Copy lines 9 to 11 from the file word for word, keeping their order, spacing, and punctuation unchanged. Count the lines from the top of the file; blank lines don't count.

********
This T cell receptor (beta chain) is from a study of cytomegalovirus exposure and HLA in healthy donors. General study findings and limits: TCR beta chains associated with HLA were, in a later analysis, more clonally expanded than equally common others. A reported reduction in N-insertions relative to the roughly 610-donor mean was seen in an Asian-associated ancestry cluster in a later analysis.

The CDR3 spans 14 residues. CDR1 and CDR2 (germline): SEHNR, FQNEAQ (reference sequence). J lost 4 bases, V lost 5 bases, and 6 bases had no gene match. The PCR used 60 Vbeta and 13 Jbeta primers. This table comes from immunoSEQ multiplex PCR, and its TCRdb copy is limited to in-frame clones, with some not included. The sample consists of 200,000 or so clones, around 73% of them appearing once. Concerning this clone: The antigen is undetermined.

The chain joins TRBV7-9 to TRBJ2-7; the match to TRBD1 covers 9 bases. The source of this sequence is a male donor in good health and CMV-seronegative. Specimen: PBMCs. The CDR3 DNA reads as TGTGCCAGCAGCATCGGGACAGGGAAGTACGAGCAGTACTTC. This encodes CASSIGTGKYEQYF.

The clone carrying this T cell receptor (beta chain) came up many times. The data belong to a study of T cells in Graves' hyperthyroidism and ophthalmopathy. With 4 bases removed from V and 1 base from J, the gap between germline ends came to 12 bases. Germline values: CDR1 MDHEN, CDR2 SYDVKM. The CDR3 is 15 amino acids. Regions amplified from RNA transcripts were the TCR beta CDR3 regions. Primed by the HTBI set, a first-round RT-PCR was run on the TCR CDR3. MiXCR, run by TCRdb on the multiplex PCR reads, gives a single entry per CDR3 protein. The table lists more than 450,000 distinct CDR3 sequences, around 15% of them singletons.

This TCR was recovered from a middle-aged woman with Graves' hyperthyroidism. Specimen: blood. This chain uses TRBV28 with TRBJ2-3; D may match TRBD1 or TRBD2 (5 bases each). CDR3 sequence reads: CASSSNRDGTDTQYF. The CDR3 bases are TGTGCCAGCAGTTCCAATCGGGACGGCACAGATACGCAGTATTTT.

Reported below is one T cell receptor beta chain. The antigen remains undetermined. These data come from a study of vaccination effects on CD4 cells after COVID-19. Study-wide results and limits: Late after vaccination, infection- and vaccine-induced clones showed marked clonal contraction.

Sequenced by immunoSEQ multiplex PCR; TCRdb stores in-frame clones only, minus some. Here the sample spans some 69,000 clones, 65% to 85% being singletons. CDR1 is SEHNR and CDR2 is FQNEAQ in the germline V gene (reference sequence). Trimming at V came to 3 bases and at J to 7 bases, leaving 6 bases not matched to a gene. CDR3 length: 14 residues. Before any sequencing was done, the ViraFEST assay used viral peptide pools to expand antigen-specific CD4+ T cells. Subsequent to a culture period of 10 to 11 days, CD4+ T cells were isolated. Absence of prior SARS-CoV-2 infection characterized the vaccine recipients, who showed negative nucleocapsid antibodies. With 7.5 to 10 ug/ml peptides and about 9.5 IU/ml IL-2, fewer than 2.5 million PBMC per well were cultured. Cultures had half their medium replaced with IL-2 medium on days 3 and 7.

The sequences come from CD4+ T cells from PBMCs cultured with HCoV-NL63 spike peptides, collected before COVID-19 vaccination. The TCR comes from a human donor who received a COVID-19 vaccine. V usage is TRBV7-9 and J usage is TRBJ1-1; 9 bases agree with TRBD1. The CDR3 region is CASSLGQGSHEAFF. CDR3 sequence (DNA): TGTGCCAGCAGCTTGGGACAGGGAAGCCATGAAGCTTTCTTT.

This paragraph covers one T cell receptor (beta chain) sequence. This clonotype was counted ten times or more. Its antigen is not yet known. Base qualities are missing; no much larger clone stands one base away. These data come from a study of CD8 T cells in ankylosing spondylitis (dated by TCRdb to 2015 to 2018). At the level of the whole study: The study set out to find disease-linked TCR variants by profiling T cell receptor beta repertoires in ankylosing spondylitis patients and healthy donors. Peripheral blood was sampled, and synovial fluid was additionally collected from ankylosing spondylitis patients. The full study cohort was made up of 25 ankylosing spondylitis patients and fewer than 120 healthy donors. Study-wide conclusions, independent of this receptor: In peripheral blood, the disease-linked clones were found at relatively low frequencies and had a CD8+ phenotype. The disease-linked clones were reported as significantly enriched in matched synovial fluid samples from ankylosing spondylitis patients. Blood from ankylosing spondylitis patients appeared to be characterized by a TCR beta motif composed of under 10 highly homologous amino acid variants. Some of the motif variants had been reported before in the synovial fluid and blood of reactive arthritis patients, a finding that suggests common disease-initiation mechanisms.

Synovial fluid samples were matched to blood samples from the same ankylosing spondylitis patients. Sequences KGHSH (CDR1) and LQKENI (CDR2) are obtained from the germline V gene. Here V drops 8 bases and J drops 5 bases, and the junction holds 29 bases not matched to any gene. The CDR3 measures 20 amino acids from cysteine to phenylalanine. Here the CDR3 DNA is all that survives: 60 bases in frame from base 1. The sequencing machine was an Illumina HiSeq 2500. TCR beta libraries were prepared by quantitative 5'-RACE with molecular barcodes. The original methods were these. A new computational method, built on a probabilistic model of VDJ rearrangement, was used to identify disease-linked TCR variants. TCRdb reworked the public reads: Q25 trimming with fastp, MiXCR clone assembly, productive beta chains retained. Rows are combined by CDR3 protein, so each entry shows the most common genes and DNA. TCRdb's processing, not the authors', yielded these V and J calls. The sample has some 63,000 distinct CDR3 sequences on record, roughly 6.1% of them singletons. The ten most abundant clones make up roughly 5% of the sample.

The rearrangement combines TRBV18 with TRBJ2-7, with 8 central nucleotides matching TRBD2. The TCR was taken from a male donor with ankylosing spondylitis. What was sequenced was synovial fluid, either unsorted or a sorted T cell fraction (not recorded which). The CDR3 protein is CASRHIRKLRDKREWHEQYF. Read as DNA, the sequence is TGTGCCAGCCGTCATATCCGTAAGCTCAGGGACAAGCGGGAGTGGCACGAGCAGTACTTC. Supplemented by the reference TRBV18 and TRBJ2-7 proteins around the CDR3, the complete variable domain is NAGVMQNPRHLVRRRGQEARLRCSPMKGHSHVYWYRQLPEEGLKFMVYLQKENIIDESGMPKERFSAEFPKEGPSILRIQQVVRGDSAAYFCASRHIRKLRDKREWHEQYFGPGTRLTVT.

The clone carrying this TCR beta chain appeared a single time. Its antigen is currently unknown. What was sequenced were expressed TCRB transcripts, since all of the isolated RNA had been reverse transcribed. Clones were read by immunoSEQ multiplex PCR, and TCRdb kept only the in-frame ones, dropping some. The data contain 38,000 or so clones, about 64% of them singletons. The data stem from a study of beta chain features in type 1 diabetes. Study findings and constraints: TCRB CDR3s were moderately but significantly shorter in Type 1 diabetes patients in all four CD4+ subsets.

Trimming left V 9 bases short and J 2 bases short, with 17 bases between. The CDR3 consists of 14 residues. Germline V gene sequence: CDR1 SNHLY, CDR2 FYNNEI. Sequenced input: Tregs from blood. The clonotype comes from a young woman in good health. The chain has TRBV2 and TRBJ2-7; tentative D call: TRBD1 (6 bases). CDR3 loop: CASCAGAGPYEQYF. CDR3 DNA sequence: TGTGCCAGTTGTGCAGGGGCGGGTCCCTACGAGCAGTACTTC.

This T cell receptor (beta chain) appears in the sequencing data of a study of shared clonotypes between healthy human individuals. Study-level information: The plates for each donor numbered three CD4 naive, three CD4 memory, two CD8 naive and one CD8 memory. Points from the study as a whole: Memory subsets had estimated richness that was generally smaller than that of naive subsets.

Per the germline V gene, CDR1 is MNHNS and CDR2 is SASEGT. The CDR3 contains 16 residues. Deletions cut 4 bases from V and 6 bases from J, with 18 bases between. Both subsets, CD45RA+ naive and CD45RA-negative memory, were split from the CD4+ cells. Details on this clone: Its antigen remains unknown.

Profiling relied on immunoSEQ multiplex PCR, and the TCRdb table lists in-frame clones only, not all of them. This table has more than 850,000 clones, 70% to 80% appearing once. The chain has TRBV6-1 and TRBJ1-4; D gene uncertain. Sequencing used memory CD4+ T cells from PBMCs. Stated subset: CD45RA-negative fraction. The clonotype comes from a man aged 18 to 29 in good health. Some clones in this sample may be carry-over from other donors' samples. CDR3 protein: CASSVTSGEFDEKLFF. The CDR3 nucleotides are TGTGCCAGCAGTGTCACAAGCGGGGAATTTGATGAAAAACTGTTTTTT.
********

This paragraph covers one T cell receptor (beta chain) sequence. This clonotype was counted ten times or more. Its antigen is not yet known. Base qualities are missing; no much larger clone stands one base away. These data come from a study of CD8 T cells in ankylosing spondylitis (dated by TCRdb to 2015 to 2018). At the level of the whole study: The study set out to find disease-linked TCR variants by profiling T cell receptor beta repertoires in ankylosing spondylitis patients and healthy donors. Peripheral blood was sampled, and synovial fluid was additionally collected from ankylosing spondylitis patients. The full study cohort was made up of 25 ankylosing spondylitis patients and fewer than 120 healthy donors. Study-wide conclusions, independent of this receptor: In peripheral blood, the disease-linked clones were found at relatively low frequencies and had a CD8+ phenotype. The disease-linked clones were reported as significantly enriched in matched synovial fluid samples from ankylosing spondylitis patients. Blood from ankylosing spondylitis patients appeared to be characterized by a TCR beta motif composed of under 10 highly homologous amino acid variants. Some of the motif variants had been reported before in the synovial fluid and blood of reactive arthritis patients, a finding that suggests common disease-initiation mechanisms.

Synovial fluid samples were matched to blood samples from the same ankylosing spondylitis patients. Sequences KGHSH (CDR1) and LQKENI (CDR2) are obtained from the germline V gene. Here V drops 8 bases and J drops 5 bases, and the junction holds 29 bases not matched to any gene. The CDR3 measures 20 amino acids from cysteine to phenylalanine. Here the CDR3 DNA is all that survives: 60 bases in frame from base 1. The sequencing machine was an Illumina HiSeq 2500. TCR beta libraries were prepared by quantitative 5'-RACE with molecular barcodes. The original methods were these. A new computational method, built on a probabilistic model of VDJ rearrangement, was used to identify disease-linked TCR variants. TCRdb reworked the public reads: Q25 trimming with fastp, MiXCR clone assembly, productive beta chains retained. Rows are combined by CDR3 protein, so each entry shows the most common genes and DNA. TCRdb's processing, not the authors', yielded these V and J calls. The sample has some 63,000 distinct CDR3 sequences on record, roughly 6.1% of them singletons. The ten most abundant clones make up roughly 5% of the sample.

The rearrangement combines TRBV18 with TRBJ2-7, with 8 central nucleotides matching TRBD2. The TCR was taken from a male donor with ankylosing spondylitis. What was sequenced was synovial fluid, either unsorted or a sorted T cell fraction (not recorded which). The CDR3 protein is CASRHIRKLRDKREWHEQYF. Read as DNA, the sequence is TGTGCCAGCCGTCATATCCGTAAGCTCAGGGACAAGCGGGAGTGGCACGAGCAGTACTTC. Supplemented by the reference TRBV18 and TRBJ2-7 proteins around the CDR3, the complete variable domain is NAGVMQNPRHLVRRRGQEARLRCSPMKGHSHVYWYRQLPEEGLKFMVYLQKENIIDESGMPKERFSAEFPKEGPSILRIQQVVRGDSAAYFCASRHIRKLRDKREWHEQYFGPGTRLTVT.